I wrote earlier about the restriction on the number of experience examples a large business mentor can provide. Well, NITAAC has listened! OK, they probably weren’t listening directly to me, but let me have this one, alright. CIO-SP4 has been amended to allow large business mentors to contribute two examples of corporate experience per task area.Continue reading
The CIO-SP4 is a big deal for many small and large federal contractors. And lately it’s been a bit of a moving target as to how NITAAC will evaluate the experience of companies working together in prime-sub, mentor-protégé, and joint-venture relationships. We wrote about some of the issues with past performance and other recent changes. One change that caught my eye puts a restriction on the number of experience examples a large business mentor can provide. But should it?Continue reading
The government’s hard shift away from lowest-price, technically acceptable evaluations has magnified the importance of past performance in many competitive acquisitions. For start-ups and other companies new to the federal marketplace, past performance requirements can present a significant barrier to success.
Oftentimes, companies with little or no past performance of their own can offer the past performance of another entity, such as a subcontractor or joint venture partner. But the rules surrounding the use of another entity’s past performance are often misunderstood–and recently, the rules have evolved quickly.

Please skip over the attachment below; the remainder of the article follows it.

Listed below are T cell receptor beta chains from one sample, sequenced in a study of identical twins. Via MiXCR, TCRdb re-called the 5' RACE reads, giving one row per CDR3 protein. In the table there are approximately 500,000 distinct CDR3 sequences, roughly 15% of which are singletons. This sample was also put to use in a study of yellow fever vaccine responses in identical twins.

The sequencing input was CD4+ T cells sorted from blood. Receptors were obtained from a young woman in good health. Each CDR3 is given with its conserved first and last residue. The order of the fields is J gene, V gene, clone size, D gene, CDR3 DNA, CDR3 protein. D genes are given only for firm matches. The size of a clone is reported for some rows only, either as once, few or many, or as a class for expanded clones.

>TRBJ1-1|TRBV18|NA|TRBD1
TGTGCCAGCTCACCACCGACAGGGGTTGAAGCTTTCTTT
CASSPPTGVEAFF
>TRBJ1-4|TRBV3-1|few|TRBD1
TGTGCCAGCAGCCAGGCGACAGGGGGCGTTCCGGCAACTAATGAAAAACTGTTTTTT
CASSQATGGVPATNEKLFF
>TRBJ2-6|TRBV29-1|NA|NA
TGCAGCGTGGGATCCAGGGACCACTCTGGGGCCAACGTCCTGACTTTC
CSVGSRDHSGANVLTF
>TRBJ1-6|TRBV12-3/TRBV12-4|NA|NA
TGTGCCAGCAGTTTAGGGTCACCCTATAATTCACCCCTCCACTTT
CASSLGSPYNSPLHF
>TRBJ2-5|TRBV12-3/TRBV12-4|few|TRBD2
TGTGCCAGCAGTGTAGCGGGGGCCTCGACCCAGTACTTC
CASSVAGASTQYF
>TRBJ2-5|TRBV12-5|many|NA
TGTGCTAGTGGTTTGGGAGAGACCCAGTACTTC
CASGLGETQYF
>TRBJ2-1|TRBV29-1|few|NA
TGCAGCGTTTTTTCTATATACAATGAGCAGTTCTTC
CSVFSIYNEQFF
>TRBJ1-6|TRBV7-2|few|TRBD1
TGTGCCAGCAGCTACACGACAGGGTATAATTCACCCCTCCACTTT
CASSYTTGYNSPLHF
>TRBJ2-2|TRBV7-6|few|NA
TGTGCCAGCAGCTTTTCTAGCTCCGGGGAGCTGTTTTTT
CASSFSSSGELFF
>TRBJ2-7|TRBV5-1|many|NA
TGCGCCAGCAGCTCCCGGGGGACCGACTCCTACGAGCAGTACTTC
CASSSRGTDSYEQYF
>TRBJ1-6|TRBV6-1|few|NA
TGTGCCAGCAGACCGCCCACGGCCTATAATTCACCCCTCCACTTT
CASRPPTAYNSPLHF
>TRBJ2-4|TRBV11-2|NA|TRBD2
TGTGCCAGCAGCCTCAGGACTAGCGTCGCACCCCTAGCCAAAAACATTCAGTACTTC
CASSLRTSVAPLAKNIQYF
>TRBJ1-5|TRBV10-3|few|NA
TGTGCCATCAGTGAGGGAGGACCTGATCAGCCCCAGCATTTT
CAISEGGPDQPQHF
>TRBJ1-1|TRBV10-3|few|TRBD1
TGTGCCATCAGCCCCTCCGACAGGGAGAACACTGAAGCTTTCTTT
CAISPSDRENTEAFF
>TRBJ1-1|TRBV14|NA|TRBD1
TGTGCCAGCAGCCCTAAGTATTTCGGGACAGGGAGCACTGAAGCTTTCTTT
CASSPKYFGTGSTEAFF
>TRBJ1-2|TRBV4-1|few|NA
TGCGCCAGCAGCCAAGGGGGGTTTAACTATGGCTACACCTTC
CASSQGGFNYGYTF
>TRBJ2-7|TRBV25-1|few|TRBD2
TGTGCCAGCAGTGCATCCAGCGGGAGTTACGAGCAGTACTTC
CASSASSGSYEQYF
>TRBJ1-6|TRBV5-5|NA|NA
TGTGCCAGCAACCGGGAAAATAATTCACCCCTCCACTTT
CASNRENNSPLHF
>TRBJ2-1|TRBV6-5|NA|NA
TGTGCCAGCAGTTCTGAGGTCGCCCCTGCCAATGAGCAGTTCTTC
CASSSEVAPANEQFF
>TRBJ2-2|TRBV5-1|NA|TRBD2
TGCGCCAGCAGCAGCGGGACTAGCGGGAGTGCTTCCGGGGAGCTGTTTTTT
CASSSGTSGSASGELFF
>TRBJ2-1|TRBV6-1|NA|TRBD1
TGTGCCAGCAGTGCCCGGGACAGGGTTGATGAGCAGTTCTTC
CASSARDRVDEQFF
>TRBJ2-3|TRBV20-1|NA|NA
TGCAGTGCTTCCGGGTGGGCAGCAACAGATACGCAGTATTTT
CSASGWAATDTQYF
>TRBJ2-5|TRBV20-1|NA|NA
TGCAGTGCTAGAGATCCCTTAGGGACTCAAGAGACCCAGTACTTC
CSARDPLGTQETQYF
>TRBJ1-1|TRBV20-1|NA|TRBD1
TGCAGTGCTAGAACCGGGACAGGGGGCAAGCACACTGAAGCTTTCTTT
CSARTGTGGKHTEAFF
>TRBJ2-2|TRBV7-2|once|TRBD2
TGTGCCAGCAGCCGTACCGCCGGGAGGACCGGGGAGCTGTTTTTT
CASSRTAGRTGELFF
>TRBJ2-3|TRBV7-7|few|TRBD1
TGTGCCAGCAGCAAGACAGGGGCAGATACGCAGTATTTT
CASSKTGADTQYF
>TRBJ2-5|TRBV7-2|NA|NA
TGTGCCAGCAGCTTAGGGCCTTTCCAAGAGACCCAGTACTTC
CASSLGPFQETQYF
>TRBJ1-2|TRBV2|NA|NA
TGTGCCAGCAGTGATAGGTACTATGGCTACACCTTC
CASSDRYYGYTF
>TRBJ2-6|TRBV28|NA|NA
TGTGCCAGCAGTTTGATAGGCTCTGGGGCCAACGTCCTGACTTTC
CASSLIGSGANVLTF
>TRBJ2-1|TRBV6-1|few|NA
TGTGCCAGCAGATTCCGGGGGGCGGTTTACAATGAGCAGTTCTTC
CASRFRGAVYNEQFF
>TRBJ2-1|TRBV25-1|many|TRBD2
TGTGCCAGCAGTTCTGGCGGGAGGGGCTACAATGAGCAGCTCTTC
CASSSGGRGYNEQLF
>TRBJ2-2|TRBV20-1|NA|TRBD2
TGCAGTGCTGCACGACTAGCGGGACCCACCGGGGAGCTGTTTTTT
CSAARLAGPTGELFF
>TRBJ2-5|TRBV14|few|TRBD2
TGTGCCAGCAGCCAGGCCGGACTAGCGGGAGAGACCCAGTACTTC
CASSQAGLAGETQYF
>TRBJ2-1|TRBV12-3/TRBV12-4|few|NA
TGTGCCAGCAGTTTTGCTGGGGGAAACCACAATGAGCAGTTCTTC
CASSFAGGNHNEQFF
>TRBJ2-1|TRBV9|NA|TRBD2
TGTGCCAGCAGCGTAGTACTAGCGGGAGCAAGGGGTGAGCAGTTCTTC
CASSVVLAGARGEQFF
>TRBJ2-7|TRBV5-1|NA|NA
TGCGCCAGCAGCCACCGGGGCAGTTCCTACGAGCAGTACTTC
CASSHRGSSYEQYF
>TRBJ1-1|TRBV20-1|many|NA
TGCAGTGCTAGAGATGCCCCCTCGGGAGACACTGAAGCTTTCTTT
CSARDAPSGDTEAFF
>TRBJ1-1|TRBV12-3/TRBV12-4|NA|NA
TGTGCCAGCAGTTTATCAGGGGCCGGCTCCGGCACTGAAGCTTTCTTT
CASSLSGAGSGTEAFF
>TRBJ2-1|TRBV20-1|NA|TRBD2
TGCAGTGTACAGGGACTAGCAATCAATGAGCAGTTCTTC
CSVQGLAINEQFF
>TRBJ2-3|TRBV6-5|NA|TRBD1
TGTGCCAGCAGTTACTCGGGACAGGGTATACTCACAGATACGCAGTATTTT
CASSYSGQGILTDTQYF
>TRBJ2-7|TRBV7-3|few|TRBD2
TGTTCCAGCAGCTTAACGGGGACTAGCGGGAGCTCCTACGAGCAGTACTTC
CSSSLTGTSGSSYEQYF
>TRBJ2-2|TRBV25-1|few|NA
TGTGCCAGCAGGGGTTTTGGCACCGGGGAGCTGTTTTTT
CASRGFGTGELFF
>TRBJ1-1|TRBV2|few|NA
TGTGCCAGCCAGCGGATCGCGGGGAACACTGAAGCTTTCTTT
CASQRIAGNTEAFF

Here are five things you should know about using the past performance of a subcontractor, joint venture partner, or affiliate.Continue reading
If you are part of a joint venture between a small protege and its large mentor under the SBA’s Mentor-Protege Program, heads up: the SBA recently amended its list of mandatory requirements for joint venture agreements to cover what happens to funds left over in the joint venture bank account at the end of a project.
Like the revised recordkeeping rules I discussed in an earlier post, the new required provision only applies to mentor-protege joint ventures pursuing small business set-aside contracts–not to JVs seeking 8(a), SDVOSB/VOSB, WOSB/EDWOSB or HUBZone work. Confusingly (and again, like the recordkeeping rules), SBA’s decision to change only the small business set-aside regulation, 13 C.F.R 125.8, means that the same joint venture agreement may not be valid for both small business set-aside contracts and socioeconomic contracts.Continue reading
Joint ventures operating under the SBA’s All Small Mentor-Protege Program may need to adjust their joint venture agreements because of a little-noticed change to SBA’s joint venture rules.
In its recent final rule, effective November 16, SBA amended two of the mandatory requirements for mentor-protege joint ventures pursuing small business set-aside contracts. SBA did not make corresponding changes to the joint venture rules for SBA’s four major socioeconomic programs–meaning that a joint venture agreement that complies with the small business set-aside rules may not be valid if the joint venture pursues 8(a), SDVOSB/VOSB, HUBZone or WOSB/EDWOSB contracts (and vice versa).Continue reading